ACT & SAT

BENEFITS OF TAKING THE SAT EXAM
All junior and high school teachers will encourage their students to take the SAT Exam. I’ve not heard a single teacher tell their class, “Don’t take the SAT.”  Okay, so it’s better to take the exam.  Specifically, what are the benefits?  Read them here.

ENGLISH LITERATURE EXAM PREP
Here are some decent passages and questions that can help you on the SAT English Literature Exam. Start here:
1.  CrackSAT
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ENGLISH LANGUAGE EXAM PREP
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READING & WRITING
This first video covers Ethan Fromme and followed by comprehension questions.

This next video looks at grammar.

1.  From CrackSAT, here are some WRITING & LANGUAGE TESTS.
2.  Reading & Writing Practice from the Khan Academy.
3.  Here is a Subject Exam book from CollegeBoard.
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SAT PREP
1.  Kaplan
2.  Princeton Review SAT Prep courses.  Not cheap.
3.  Khan Academy SAT Prep, Reading & Writing Practice.
4.  Literature Diagnostic Tests from Varsity Tutors.  There are a lot more.
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SAT TIPS
1.  Khan Academy is excellent.  Start here.
2.  Some insights.
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HOW ARE SAT TESTS SCORED?
Jodie at ArborBridge explains

Correct answers are worth +1 points, incorrect answers are worth –0.25 points, and omitted answers are worth no points. Points are added to form a raw score. Then, the raw score is converted to a scaled score from 200–800. The average score on this exam is about a 590.

LOOKING FOR A PERFECT SCORE?
Then read this.

What to look out for on the English SAT:

1. Misplaced Modifiers.
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Sections
1. Improving Sentences

On the “Improving Sentences” section of the SAT, being is ALWAYS the wrong choice. To drive this point home, take a look at the following sentences:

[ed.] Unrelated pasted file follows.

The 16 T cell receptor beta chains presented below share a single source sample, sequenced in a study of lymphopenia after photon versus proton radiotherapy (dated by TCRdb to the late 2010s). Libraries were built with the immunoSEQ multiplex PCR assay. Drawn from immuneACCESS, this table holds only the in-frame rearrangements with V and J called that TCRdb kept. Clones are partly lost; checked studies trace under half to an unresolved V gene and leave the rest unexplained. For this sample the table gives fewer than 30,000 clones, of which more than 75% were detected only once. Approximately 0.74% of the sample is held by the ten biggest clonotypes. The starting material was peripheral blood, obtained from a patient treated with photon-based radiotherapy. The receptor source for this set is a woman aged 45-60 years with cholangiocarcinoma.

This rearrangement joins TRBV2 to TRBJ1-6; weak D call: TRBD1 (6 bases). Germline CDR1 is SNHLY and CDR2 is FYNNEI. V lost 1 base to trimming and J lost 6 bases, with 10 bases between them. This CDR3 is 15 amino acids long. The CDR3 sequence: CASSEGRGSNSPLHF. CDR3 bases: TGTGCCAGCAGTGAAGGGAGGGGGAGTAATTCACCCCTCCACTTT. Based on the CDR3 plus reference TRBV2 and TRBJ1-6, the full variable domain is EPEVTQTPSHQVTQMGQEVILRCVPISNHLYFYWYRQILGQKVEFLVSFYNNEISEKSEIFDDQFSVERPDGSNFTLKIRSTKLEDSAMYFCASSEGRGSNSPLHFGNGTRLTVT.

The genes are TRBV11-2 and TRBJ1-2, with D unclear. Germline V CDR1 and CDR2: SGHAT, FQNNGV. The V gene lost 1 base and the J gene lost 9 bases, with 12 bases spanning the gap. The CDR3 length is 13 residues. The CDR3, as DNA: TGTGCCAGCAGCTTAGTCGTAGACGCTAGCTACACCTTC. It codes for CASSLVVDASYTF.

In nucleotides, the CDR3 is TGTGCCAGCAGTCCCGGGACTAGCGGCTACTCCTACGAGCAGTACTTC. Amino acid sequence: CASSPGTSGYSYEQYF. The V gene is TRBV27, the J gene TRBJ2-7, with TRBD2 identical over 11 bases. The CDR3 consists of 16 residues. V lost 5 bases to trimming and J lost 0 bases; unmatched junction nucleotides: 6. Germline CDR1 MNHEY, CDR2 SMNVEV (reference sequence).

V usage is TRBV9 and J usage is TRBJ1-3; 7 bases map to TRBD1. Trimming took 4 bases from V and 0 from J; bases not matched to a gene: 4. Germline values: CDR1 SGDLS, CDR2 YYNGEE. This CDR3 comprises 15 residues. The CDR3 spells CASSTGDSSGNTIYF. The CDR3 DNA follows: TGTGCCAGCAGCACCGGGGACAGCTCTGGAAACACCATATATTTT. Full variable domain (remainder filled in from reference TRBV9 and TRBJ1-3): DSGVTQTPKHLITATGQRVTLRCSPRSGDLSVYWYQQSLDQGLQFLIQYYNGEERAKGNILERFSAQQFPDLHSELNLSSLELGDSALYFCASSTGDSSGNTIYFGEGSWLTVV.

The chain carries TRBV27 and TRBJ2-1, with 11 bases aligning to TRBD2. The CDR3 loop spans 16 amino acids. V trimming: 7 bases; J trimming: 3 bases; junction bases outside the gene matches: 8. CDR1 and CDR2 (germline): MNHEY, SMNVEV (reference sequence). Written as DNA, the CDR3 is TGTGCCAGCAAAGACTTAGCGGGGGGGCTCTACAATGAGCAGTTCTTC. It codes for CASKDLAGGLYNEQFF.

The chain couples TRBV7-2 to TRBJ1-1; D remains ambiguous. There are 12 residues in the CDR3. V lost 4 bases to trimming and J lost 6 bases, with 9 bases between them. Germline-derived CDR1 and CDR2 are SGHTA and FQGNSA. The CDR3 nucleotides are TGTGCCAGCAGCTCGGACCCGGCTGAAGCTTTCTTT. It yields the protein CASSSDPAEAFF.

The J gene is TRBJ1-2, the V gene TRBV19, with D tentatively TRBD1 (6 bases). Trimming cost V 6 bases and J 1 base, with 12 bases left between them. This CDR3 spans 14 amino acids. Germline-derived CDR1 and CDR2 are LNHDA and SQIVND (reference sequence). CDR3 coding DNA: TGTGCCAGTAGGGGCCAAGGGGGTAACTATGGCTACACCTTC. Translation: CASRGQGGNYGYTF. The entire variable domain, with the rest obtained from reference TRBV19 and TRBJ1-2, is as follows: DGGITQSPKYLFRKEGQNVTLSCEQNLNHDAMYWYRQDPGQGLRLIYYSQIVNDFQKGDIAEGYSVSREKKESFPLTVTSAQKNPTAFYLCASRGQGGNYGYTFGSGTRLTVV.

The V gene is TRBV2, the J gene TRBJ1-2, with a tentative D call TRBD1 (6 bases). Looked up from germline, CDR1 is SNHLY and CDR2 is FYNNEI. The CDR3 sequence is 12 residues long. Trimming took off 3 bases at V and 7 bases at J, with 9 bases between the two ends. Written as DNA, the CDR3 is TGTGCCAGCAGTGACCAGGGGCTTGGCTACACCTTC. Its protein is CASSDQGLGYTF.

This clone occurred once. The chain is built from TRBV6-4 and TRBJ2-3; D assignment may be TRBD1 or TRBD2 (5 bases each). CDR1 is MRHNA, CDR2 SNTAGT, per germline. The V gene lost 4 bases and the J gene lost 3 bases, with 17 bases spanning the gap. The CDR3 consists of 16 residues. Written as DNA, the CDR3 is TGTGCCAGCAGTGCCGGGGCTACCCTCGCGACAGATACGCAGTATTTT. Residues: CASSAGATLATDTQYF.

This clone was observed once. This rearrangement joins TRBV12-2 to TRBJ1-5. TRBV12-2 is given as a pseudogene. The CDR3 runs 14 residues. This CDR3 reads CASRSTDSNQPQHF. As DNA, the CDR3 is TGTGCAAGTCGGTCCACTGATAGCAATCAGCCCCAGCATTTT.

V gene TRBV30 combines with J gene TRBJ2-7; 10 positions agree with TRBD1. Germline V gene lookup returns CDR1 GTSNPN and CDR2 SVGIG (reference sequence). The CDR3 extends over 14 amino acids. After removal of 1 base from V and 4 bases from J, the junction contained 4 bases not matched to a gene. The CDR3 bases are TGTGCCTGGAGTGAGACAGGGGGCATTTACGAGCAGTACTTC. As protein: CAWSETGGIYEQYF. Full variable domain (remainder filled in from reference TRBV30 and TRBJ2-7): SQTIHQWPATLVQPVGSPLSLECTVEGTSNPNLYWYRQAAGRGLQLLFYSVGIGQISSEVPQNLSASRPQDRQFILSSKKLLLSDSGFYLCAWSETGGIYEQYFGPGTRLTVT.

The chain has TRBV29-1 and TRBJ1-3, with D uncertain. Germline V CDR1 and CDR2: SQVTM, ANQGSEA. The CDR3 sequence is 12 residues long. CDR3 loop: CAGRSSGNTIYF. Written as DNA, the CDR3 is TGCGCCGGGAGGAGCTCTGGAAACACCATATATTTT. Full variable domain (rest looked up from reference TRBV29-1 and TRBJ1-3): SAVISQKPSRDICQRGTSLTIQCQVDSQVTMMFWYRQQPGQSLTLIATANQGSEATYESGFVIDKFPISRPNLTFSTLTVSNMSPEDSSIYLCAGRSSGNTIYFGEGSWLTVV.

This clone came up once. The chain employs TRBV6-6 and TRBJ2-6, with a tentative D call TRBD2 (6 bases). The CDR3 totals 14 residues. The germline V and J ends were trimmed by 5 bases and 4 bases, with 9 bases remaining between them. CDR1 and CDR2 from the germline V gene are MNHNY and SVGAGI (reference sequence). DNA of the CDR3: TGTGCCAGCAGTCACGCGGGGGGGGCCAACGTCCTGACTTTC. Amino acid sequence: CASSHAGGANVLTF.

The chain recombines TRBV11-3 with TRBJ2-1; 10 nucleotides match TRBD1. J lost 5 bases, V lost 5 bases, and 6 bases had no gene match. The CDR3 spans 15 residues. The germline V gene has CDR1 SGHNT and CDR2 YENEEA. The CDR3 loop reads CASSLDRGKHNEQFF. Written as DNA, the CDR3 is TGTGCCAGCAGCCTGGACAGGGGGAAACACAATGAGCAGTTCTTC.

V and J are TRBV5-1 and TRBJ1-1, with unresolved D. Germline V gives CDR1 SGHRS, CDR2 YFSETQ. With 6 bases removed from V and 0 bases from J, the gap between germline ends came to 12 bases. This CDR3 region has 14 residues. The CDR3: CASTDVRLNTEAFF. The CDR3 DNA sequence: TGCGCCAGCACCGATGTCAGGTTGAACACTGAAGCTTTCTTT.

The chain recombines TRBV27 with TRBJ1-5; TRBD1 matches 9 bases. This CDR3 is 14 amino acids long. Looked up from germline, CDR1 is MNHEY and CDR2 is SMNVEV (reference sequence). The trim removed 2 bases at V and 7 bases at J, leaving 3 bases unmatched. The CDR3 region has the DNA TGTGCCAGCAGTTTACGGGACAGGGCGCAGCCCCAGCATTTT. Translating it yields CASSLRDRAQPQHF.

a.  Jacob has remained in political office for several terms because of being the most popular candidate.
b.  Being the most popular candidate, Jacob has remained in political office for several terms.
c.  Jacob has remained in political office for several terms, being the most popular candidate.
d.  Jacob, the most popular candidate, has remained in political office for several terms.

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What’s on the SAT:
Reading
  • 52 multiple–choice questions
  • 65 minutes
  • Passages or pairs of passages (literature, historical documents, social sciences, and natural sciences)
  • Learn more about the SAT Reading Test
Math
  • 58 multiple–choice questions and 1 set of “extended-thinking” grid-in questions )
  • 80 minutes
  • Algebra I and II, geometry, and some trigonometry
  • Learn more about the SAT Math test
Writing & Language
  • 44 multiple–choice questions
  • 35 minutes
  • Grammar, vocabulary in context, and editing skills
  • Learn more about the SAT Writing test
Essay (Optional*)
  • 1 essay
  • 50 minutes
  • Read a passage and explain how the author builds a persuasive argument*We recommend taking the SAT essay because some schools require it.

SEE SAT PREP OPTIONS

BENEFITS OF TAKING THE ACT EXAM
The benefits are similar to those for taking the SAT.
1. All major four-year universities accept it. In fact, some even specifically require the ACT. Even if they don’t, think of it as your opportunity to show off what you’ve learned in high school. By taking the ACT, you are showing that you are college ready.
2. You can make up for a low GPA. Was there that one class you just couldn’t get the grade you really wanted? Or did those few assignments you forgot to turn in bring your average down just one tenth too much? Either way, a great ACT score can help make up for any weaknesses in your high school GPA.
3. You can retake it. How many times did you wish you could retake a final exam in school? If you just had one more chance, you know you could do better. Well, with the ACT, you really can. So what if you do badly the first time? Think of it as a practice run, get back to studying, and try, try again!
4. You can evaluate your own strengths and weaknesses. Once you’ve taken the test, you can go back over the topics and see what you excel in, and what you might need to work on. Even if you’re satisfied with your score and don’t feel the need to retake the test, it’s a good way to evaluate what you should improve upon to be college ready.
5. It’ll help you get scholarships. Many colleges require a certain ACT score to apply for academic or merit based scholarships. Many students that apply to those scholarships have great GPAs, just like you. An excellent score on the ACT could be exactly what you need to edge out the competition.
6. It sticks with youYour test scores will follow you through your education and beyond. Many employers ask for them, and it can’t hurt you to mention them either. Especially, since, as a new guy in the workforce, your resume may be a little thin. Your ACT scores will show them you are the employee they’ve always wanted.

Read the rest . . .

ACT TEST PREP
1.  From the Princeton Review.  Hit the drop-down menu at TEST PREP and select your test.
2.  ACT Reading Practice Test.
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